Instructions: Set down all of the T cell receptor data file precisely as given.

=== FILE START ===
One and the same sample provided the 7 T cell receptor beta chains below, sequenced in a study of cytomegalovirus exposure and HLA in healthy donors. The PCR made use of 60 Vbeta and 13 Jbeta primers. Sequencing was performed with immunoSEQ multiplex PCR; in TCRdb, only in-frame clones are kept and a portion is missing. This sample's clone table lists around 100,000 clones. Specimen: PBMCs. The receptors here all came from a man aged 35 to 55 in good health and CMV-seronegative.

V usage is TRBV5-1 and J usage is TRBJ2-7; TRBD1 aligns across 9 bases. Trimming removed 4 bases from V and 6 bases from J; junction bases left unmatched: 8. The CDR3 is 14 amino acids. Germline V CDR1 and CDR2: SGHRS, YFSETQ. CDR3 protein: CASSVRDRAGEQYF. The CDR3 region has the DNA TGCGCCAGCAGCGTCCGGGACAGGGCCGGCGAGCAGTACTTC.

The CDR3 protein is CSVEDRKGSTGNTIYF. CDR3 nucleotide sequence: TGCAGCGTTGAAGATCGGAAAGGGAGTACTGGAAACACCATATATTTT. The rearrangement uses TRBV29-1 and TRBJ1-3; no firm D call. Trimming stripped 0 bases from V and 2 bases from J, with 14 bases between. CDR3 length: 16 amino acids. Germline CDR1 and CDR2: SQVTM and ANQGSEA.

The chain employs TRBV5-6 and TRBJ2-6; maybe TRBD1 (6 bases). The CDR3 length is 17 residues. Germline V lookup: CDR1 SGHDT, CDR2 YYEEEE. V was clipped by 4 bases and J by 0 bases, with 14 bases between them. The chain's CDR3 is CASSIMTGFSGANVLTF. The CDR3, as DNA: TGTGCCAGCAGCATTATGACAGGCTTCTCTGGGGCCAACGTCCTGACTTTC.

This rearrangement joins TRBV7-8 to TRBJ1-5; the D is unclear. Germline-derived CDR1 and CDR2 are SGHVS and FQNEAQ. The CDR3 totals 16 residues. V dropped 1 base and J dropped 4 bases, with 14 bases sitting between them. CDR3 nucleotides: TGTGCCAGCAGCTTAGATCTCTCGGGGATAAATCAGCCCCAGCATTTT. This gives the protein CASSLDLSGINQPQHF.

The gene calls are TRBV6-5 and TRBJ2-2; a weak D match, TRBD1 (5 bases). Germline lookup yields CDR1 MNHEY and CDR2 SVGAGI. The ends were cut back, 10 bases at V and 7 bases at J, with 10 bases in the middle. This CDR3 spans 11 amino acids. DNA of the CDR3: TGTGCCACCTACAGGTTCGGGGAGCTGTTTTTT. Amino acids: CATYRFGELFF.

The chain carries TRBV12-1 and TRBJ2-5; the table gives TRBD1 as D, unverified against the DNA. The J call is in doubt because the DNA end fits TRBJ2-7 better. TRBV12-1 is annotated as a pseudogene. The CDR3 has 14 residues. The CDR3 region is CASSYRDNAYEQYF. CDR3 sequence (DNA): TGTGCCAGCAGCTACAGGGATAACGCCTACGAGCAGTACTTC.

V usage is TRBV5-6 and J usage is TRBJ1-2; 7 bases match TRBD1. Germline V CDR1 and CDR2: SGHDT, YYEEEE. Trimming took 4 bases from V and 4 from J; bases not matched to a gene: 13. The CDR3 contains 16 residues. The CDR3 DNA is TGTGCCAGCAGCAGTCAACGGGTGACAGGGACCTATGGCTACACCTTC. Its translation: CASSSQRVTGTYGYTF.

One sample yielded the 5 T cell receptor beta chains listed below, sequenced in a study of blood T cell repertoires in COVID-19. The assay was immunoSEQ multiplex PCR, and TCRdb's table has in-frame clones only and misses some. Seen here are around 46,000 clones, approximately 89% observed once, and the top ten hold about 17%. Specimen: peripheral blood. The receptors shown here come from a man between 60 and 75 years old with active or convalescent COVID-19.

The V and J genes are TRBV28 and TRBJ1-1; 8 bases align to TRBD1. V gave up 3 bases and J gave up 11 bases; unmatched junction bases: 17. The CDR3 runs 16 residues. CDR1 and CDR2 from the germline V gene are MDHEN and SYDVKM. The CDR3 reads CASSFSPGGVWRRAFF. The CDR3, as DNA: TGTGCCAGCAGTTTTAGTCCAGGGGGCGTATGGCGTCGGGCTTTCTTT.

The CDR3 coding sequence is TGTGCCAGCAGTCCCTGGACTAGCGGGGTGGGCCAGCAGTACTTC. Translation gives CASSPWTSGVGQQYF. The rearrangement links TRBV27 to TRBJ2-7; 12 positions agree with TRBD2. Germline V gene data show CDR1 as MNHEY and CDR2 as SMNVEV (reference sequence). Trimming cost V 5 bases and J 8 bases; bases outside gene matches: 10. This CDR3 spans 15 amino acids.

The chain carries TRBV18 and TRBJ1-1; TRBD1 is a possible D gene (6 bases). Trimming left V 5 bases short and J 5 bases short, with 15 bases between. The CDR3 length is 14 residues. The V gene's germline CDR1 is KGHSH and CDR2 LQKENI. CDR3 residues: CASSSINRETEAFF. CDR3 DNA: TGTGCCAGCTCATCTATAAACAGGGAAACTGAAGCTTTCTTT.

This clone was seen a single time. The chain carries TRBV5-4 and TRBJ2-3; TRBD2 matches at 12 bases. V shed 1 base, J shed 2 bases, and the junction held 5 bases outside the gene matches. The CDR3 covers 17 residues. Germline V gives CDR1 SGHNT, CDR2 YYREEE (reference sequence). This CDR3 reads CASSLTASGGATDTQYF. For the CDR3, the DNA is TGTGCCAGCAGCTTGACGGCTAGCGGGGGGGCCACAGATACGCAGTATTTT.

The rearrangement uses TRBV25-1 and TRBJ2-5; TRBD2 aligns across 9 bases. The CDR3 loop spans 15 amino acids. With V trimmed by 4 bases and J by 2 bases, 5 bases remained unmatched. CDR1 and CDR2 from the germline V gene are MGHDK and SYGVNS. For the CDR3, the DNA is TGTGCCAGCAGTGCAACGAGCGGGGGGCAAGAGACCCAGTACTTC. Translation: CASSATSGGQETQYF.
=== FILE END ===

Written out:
One and the same sample provided the 7 T cell receptor beta chains below, sequenced in a study of cytomegalovirus exposure and HLA in healthy donors. The PCR made use of 60 Vbeta and 13 Jbeta primers. Sequencing was performed with immunoSEQ multiplex PCR; in TCRdb, only in-frame clones are kept and a portion is missing. This sample's clone table lists around 100,000 clones. Specimen: PBMCs. The receptors here all came from a man aged 35 to 55 in good health and CMV-seronegative.

V usage is TRBV5-1 and J usage is TRBJ2-7; TRBD1 aligns across 9 bases. Trimming removed 4 bases from V and 6 bases from J; junction bases left unmatched: 8. The CDR3 is 14 amino acids. Germline V CDR1 and CDR2: SGHRS, YFSETQ. CDR3 protein: CASSVRDRAGEQYF. The CDR3 region has the DNA TGCGCCAGCAGCGTCCGGGACAGGGCCGGCGAGCAGTACTTC.

The CDR3 protein is CSVEDRKGSTGNTIYF. CDR3 nucleotide sequence: TGCAGCGTTGAAGATCGGAAAGGGAGTACTGGAAACACCATATATTTT. The rearrangement uses TRBV29-1 and TRBJ1-3; no firm D call. Trimming stripped 0 bases from V and 2 bases from J, with 14 bases between. CDR3 length: 16 amino acids. Germline CDR1 and CDR2: SQVTM and ANQGSEA.

The chain employs TRBV5-6 and TRBJ2-6; maybe TRBD1 (6 bases). The CDR3 length is 17 residues. Germline V lookup: CDR1 SGHDT, CDR2 YYEEEE. V was clipped by 4 bases and J by 0 bases, with 14 bases between them. The chain's CDR3 is CASSIMTGFSGANVLTF. The CDR3, as DNA: TGTGCCAGCAGCATTATGACAGGCTTCTCTGGGGCCAACGTCCTGACTTTC.

This rearrangement joins TRBV7-8 to TRBJ1-5; the D is unclear. Germline-derived CDR1 and CDR2 are SGHVS and FQNEAQ. The CDR3 totals 16 residues. V dropped 1 base and J dropped 4 bases, with 14 bases sitting between them. CDR3 nucleotides: TGTGCCAGCAGCTTAGATCTCTCGGGGATAAATCAGCCCCAGCATTTT. This gives the protein CASSLDLSGINQPQHF.

The gene calls are TRBV6-5 and TRBJ2-2; a weak D match, TRBD1 (5 bases). Germline lookup yields CDR1 MNHEY and CDR2 SVGAGI. The ends were cut back, 10 bases at V and 7 bases at J, with 10 bases in the middle. This CDR3 spans 11 amino acids. DNA of the CDR3: TGTGCCACCTACAGGTTCGGGGAGCTGTTTTTT. Amino acids: CATYRFGELFF.

The chain carries TRBV12-1 and TRBJ2-5; the table gives TRBD1 as D, unverified against the DNA. The J call is in doubt because the DNA end fits TRBJ2-7 better. TRBV12-1 is annotated as a pseudogene. The CDR3 has 14 residues. The CDR3 region is CASSYRDNAYEQYF. CDR3 sequence (DNA): TGTGCCAGCAGCTACAGGGATAACGCCTACGAGCAGTACTTC.

V usage is TRBV5-6 and J usage is TRBJ1-2; 7 bases match TRBD1. Germline V CDR1 and CDR2: SGHDT, YYEEEE. Trimming took 4 bases from V and 4 from J; bases not matched to a gene: 13. The CDR3 contains 16 residues. The CDR3 DNA is TGTGCCAGCAGCAGTCAACGGGTGACAGGGACCTATGGCTACACCTTC. Its translation: CASSSQRVTGTYGYTF.

One sample yielded the 5 T cell receptor beta chains listed below, sequenced in a study of blood T cell repertoires in COVID-19. The assay was immunoSEQ multiplex PCR, and TCRdb's table has in-frame clones only and misses some. Seen here are around 46,000 clones, approximately 89% observed once, and the top ten hold about 17%. Specimen: peripheral blood. The receptors shown here come from a man between 60 and 75 years old with active or convalescent COVID-19.

The V and J genes are TRBV28 and TRBJ1-1; 8 bases align to TRBD1. V gave up 3 bases and J gave up 11 bases; unmatched junction bases: 17. The CDR3 runs 16 residues. CDR1 and CDR2 from the germline V gene are MDHEN and SYDVKM. The CDR3 reads CASSFSPGGVWRRAFF. The CDR3, as DNA: TGTGCCAGCAGTTTTAGTCCAGGGGGCGTATGGCGTCGGGCTTTCTTT.

The CDR3 coding sequence is TGTGCCAGCAGTCCCTGGACTAGCGGGGTGGGCCAGCAGTACTTC. Translation gives CASSPWTSGVGQQYF. The rearrangement links TRBV27 to TRBJ2-7; 12 positions agree with TRBD2. Germline V gene data show CDR1 as MNHEY and CDR2 as SMNVEV (reference sequence). Trimming cost V 5 bases and J 8 bases; bases outside gene matches: 10. This CDR3 spans 15 amino acids.

The chain carries TRBV18 and TRBJ1-1; TRBD1 is a possible D gene (6 bases). Trimming left V 5 bases short and J 5 bases short, with 15 bases between. The CDR3 length is 14 residues. The V gene's germline CDR1 is KGHSH and CDR2 LQKENI. CDR3 residues: CASSSINRETEAFF. CDR3 DNA: TGTGCCAGCTCATCTATAAACAGGGAAACTGAAGCTTTCTTT.

This clone was seen a single time. The chain carries TRBV5-4 and TRBJ2-3; TRBD2 matches at 12 bases. V shed 1 base, J shed 2 bases, and the junction held 5 bases outside the gene matches. The CDR3 covers 17 residues. Germline V gives CDR1 SGHNT, CDR2 YYREEE (reference sequence). This CDR3 reads CASSLTASGGATDTQYF. For the CDR3, the DNA is TGTGCCAGCAGCTTGACGGCTAGCGGGGGGGCCACAGATACGCAGTATTTT.

The rearrangement uses TRBV25-1 and TRBJ2-5; TRBD2 aligns across 9 bases. The CDR3 loop spans 15 amino acids. With V trimmed by 4 bases and J by 2 bases, 5 bases remained unmatched. CDR1 and CDR2 from the germline V gene are MGHDK and SYGVNS. For the CDR3, the DNA is TGTGCCAGCAGTGCAACGAGCGGGGGGCAAGAGACCCAGTACTTC. Translation: CASSATSGGQETQYF.